by Les Picker
I've read two articles within the past several months that each makes a strong case for photographic prints, arguing that they are more important and more meaningful than ever. With digital photography and storage media having won the day, most non-photographers would consider that laughable, but give me a few paragraphs to build my case.
In one of the articles the author makes a paradigm-shifting point, for me anyway. Nowadays we store all our imagery on electronic media. Wonderful, right? But how many of us started in the age of floppy disks? Were are those disks now? I actually saved my first novel on one of them (thank heavens it never saw the light of day... and never will!). But even if I found that disk, where am I going to find a player that can even read it? Now think of CDs. Like most of you, I stored thousands of images on them before DVDs rendered CDs obsolete. The point here is that technology moves at a relentless pace and at some point obsolescence becomes a real issue. I can't even count the number of photographers I know who have piles of CDs with, in practical terms, irretrievable images on them, whether due to obsolescence or to the number of hoops and amount of hard work needed to access them.
Then there is the issue of the compatibility of those older storage technologies with newer and ever-updated operating systems. Put them all together and you have impending disaster for image preservation and retrieval.
# The case for Prints
As I say during the introduction to my print workshops, if there is one unchanging aspect of photography, it is the primacy of fine art prints to judge one's work. From Matthew Brady's photojournalism during the Civil War, through artists like Edward Weston, Henri Cartier-Bresson, Ansel Adams and Dorothea Lange, to our modern masters, the photographic print has always been the yardstick by which great photography is measured.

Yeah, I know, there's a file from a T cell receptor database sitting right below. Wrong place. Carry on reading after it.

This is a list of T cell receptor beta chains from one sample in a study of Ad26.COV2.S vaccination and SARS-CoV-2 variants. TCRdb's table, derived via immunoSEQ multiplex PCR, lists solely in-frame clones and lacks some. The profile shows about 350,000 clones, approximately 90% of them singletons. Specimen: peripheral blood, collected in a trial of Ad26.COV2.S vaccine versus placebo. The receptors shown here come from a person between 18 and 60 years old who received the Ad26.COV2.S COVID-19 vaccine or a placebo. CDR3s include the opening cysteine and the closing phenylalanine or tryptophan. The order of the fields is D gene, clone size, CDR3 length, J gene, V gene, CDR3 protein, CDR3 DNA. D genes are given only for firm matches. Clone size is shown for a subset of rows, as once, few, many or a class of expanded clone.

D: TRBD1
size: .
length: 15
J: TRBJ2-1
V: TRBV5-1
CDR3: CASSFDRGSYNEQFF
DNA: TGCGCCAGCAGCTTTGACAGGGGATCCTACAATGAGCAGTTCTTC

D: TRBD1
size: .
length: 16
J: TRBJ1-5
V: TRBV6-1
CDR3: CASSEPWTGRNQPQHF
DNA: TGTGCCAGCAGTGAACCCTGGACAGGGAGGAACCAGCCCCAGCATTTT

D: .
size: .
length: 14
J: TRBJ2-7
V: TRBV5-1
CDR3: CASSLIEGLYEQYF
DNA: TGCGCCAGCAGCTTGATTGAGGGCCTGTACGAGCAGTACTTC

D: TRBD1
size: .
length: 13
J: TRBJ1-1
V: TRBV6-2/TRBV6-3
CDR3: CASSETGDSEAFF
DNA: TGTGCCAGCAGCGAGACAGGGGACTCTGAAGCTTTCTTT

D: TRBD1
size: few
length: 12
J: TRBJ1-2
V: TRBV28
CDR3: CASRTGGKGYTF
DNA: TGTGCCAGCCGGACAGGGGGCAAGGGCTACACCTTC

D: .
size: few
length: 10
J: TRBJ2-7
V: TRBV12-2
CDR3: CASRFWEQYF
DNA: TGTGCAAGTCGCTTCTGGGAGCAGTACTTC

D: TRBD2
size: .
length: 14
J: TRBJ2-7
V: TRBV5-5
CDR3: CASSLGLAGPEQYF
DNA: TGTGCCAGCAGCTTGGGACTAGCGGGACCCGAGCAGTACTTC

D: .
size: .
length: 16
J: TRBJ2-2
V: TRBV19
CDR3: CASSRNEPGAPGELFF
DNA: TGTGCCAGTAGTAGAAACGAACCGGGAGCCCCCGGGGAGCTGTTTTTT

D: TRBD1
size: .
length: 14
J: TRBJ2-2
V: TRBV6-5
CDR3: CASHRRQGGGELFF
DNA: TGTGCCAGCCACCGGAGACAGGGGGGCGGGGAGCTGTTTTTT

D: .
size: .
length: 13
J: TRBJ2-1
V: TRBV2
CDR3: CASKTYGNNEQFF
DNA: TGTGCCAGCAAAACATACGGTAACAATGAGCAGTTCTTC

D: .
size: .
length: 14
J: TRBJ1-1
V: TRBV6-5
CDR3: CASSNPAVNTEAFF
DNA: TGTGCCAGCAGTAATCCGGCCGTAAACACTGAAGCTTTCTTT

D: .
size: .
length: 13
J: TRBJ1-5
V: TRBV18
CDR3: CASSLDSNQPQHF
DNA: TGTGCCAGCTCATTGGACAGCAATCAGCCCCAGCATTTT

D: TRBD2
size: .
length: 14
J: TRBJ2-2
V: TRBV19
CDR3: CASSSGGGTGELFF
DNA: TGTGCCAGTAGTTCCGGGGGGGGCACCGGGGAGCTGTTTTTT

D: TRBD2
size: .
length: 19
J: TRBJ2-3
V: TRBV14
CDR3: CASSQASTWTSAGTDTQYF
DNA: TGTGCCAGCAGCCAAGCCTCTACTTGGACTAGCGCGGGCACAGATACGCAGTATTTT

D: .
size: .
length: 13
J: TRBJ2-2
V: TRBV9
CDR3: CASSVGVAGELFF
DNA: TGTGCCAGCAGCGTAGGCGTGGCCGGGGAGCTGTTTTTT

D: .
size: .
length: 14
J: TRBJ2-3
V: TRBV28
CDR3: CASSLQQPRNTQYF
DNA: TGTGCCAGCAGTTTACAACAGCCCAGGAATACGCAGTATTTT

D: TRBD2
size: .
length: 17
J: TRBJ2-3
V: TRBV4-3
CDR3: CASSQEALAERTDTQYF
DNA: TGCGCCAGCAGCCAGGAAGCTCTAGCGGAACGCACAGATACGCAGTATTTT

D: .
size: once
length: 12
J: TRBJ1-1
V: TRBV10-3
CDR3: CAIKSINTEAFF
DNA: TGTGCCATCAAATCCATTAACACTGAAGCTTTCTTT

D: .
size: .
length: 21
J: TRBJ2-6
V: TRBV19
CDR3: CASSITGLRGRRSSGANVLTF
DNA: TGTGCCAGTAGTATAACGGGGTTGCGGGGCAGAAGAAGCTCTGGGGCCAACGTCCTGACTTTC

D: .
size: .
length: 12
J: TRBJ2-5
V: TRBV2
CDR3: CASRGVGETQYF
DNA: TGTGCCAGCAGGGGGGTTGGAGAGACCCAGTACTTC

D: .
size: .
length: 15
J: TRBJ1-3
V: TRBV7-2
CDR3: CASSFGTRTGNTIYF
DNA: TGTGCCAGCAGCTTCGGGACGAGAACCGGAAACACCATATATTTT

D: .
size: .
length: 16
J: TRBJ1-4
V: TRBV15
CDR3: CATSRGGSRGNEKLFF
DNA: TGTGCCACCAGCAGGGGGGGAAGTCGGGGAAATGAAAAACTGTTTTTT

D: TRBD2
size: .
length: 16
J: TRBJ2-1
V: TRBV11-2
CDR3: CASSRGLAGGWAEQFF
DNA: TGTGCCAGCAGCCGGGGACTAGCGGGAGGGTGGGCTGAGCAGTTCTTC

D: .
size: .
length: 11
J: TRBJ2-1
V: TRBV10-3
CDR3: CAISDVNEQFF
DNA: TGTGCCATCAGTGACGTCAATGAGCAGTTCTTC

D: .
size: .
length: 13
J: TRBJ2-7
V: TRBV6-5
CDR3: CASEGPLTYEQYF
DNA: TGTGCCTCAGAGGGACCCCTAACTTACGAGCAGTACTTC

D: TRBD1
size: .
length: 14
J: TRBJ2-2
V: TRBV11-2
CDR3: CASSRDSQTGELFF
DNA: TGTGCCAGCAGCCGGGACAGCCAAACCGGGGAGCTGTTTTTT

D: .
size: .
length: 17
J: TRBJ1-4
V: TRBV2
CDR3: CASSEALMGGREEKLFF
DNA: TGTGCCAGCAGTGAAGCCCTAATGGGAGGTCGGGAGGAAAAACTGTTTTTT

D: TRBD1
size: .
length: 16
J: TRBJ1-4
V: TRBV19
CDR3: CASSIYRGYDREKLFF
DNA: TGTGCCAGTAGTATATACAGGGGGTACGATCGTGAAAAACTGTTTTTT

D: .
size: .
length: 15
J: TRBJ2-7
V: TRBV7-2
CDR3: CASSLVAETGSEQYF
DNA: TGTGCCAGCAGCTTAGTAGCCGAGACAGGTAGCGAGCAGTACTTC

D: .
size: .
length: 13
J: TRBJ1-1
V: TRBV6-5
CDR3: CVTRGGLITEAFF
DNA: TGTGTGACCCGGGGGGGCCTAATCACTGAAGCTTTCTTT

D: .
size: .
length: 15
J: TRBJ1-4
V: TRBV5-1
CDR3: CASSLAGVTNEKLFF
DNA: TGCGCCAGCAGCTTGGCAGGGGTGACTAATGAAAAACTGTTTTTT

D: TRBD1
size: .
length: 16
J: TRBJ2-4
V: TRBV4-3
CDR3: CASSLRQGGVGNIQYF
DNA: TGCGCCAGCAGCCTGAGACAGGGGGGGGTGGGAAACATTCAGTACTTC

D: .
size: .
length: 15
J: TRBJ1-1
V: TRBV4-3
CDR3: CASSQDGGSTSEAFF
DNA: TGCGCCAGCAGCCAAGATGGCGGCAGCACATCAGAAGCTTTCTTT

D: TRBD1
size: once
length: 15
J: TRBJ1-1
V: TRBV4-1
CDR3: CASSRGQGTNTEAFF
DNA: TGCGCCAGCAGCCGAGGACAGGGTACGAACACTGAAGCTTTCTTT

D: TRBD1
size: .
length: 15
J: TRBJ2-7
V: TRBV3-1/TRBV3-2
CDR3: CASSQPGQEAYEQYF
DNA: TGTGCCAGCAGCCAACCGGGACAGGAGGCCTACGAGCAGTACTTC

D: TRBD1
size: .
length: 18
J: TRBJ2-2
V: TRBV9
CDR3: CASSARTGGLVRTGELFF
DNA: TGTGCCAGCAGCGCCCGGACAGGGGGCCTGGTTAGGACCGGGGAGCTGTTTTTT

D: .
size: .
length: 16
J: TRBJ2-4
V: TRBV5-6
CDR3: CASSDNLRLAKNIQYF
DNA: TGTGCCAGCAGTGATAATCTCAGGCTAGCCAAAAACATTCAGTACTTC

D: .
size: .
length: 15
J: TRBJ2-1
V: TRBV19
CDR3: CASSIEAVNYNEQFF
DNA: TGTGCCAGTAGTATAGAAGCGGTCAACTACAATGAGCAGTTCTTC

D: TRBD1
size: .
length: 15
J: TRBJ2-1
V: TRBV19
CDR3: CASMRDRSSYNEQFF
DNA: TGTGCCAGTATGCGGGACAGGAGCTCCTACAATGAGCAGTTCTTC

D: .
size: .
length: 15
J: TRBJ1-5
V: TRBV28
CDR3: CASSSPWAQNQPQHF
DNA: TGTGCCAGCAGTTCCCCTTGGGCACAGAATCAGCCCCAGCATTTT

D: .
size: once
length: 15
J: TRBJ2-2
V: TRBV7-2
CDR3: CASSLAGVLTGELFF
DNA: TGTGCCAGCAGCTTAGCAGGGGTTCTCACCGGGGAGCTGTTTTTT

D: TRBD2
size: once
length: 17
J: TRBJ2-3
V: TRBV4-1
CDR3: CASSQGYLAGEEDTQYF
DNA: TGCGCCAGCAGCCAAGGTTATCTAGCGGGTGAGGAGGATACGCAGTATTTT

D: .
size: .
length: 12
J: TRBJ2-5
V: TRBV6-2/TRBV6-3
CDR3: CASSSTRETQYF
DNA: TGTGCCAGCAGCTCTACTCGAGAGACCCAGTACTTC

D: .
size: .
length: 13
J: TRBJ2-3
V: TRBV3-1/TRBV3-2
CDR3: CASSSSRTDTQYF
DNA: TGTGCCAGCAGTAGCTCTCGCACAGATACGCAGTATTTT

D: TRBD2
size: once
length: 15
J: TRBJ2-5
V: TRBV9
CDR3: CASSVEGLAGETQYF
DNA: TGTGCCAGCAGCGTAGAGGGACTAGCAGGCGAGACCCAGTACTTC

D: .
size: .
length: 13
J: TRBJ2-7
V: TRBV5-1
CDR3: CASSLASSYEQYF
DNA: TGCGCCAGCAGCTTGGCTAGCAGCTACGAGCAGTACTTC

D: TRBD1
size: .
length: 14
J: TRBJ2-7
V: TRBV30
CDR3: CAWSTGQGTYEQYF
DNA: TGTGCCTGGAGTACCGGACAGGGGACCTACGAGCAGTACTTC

Want another fresh perspective on electronic imagery versus the photographic art print? Ever watch someone flip through a collection of electronic images stored on an iPad, smart phone, laptop or desktop? It can make one suffer from vertigo! Each image gets maybe two seconds, click, next one, click, click, click.
Now, walk into a gallery or museum exhibit or private home with fine art photographic prints on the walls. You stop, you stare, you discern the subtle shading, the contrast, the tonality of the print, the drama and emotionality of the image, the lusciousness of the paper. It is an entirely different viewing experience, almost reverential. It's like the difference between a Big Mac and dinner in a fine gourmet restaurant. Sometimes a Big Mac fits the bill, but for lasting memories I'll take gourmet.
To reinforce that, I was at the AIPAD convention last year and watched as collectors snapped up original Ansel Adams and Dorothea Lange prints at $50,000 a pop and up. Those prints are still as perfect and enduring as the day those artists pulled them out of the developer. With today's printers, archival inks and fine art archival papers, prints should last two hundred or more years, if properly mounted behind glass.
As a printmaker I found these discussions to be enlightening and encouraging. My print workshops usually sell out quickly, so there are obviously other photographers who agree with my outlook. Long live the fine art photographic print!